When you receive a phone call, you go through many credibility checks, most of them unconscious. If you know the person, is this the voice of that person? Is this the voice of an adult? Does the person sound professional? You may even have caller ID and can verify the caller’s number as being from the office with which you believe you are communicating. E-mail, however, pulls the rug out from underneath you, and you ignore the changes at your own business risk.
Most e-mail users are familiar with spamming — familiar, that is, from the victim’s side. E-mail spammers send out unwanted e-mail advertisements. Though they usually include a return address to respond to "if you are not interested in receiving our notices in the future," you may be better off not responding. If the return address is the correct address, you just may be giving an unscrupulous company your exact e-mail address for future spamming; chances are, it only rented the use of a list of e-mail addresses and didn’t know the individual recipients.
Even worse, many times the address to which you respond is a fake address or is the address of an innocent company or individual whose address or Internet domain was used by the spammer as the foundation for the e-mail barrage. This type of spamming usually occurs when the spammer can gain access to another company’s e-mail servers; firewalls usually can protect a server from this misuse.
A sneakier ploy is for the rogue e-mailer to make it appear that the e-mail came from another server or domain without having to touch that other server or domain. In other words, you may get a sleazy e-mail that says it came from email@example.com, but xyz.com really had nothing to do with it and jsmith doesn’t exist. How did it happen? Almost any e-mail program configuration allows the sender to set the name and e-mail address that appears in the "from" and "send reply to" fields of an e-mail header. (That is how many CCIMs are able to use their ccim.net alias e-mail addresses in their e-mail headers, even though those messages are sent from accounts with different real addresses.) Unlike the firewall option above, there is no way to prevent people from typing your e-mail address into their e-mail program’s header information for fraudulent use — and you may not even be on their recipient list to witness the fraud.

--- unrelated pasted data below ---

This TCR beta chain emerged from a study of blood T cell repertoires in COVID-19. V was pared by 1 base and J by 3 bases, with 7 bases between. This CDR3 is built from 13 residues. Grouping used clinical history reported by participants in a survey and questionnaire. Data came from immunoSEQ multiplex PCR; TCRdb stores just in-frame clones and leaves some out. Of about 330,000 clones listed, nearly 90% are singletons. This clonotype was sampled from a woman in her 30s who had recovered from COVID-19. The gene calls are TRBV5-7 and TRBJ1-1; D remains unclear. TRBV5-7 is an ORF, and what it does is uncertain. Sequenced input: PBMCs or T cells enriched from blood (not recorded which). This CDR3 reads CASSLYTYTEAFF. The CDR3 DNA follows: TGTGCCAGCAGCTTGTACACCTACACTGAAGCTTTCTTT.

Some technological assistance is available. For example, for $9.95 per year, VeriSign (http://www.verisign.com/) offers a digital certificate that lets your recipient know that a message really came from you and that the message and attachments are free from tampering or eavesdropping.
But there will be no substitution for simple vigilance and skepticism when dealing with people you neither know nor ever even have seen.
Web guru Peter Pike opines that the Internet enhances the role of the "middleman" between buyer and seller. Therefore, brokers can explain, analyze, and — most important — bring credibility to an online transaction. This will grow in importance as online commercial property services become more integrated with each other. The future will include more shared properties between the services (they are already in the negotiation stage), and with different services having different requirements for people posting properties, our industry’s motto may shift from "location, location, location" to "caveat emptor."